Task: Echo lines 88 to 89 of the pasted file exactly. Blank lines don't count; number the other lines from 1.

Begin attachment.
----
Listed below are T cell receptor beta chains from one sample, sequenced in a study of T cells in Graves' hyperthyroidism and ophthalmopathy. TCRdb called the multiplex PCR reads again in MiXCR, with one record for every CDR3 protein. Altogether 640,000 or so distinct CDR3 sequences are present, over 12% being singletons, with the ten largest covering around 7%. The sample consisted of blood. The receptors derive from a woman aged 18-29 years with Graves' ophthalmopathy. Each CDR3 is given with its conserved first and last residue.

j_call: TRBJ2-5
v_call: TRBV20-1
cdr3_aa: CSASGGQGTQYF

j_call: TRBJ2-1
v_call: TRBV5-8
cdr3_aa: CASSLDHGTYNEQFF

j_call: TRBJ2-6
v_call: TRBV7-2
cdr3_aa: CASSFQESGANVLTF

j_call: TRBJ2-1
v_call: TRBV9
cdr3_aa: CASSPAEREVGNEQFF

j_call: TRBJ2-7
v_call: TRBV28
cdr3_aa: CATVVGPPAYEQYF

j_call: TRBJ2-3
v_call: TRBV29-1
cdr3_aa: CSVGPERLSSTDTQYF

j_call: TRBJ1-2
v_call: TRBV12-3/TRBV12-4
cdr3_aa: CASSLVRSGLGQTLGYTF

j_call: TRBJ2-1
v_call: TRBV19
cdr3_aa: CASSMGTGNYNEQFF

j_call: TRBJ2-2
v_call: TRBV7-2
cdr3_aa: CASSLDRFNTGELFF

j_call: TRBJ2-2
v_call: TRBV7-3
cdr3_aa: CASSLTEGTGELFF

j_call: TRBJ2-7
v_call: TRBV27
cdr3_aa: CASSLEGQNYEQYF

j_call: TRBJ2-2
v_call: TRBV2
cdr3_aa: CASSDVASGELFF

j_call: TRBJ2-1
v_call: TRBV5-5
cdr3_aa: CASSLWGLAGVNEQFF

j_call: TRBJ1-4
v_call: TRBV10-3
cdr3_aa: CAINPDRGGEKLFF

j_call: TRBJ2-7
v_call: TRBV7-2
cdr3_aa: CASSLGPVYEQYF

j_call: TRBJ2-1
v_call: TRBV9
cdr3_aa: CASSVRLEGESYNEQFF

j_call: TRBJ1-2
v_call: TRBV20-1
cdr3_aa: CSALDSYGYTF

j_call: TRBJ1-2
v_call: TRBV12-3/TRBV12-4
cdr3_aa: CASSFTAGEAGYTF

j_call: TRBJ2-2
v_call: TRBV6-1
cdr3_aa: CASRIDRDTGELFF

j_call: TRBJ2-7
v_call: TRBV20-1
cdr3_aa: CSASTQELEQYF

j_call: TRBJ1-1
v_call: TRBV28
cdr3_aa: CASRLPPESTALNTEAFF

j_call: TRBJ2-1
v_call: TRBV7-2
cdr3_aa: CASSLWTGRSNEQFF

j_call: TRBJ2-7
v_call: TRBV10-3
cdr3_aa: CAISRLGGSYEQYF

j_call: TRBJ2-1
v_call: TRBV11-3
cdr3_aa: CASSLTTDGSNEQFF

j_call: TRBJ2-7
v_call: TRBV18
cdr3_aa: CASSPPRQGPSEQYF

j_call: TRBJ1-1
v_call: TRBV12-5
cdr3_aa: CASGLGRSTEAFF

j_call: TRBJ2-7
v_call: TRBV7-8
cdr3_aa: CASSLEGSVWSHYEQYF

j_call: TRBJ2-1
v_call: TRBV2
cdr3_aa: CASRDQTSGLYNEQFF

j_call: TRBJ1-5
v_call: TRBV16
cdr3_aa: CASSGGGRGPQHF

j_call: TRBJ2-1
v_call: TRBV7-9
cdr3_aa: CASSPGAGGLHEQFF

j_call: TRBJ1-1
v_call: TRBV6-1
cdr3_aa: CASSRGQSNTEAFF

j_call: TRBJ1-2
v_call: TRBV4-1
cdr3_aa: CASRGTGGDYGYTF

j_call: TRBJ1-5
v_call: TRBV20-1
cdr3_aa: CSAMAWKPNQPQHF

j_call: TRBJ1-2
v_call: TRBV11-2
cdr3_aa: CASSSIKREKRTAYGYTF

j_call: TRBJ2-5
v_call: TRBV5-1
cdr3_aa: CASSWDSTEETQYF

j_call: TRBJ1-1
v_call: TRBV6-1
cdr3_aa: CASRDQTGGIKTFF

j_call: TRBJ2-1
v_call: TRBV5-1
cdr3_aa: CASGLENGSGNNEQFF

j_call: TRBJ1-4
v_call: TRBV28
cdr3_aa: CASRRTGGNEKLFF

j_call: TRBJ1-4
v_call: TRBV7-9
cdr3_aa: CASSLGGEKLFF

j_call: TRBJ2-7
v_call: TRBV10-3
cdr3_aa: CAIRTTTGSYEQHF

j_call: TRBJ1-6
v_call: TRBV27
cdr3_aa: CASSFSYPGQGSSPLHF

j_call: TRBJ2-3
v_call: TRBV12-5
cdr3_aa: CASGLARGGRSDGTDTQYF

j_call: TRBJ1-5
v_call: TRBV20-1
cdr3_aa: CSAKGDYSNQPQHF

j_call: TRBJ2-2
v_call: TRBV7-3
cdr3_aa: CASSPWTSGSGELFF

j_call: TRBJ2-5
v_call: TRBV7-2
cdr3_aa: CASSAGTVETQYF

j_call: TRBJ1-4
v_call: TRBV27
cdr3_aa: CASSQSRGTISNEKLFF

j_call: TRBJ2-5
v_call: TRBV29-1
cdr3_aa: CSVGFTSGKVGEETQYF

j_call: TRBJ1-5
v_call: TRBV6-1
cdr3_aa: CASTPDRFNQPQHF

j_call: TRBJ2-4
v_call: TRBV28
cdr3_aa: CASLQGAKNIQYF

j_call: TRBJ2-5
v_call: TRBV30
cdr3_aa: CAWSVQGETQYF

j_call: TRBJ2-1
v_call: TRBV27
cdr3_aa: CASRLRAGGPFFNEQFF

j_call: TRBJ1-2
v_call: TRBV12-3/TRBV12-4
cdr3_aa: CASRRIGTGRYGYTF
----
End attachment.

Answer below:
cdr3_aa: CASSGGGRGPQHF

j_call: TRBJ2-1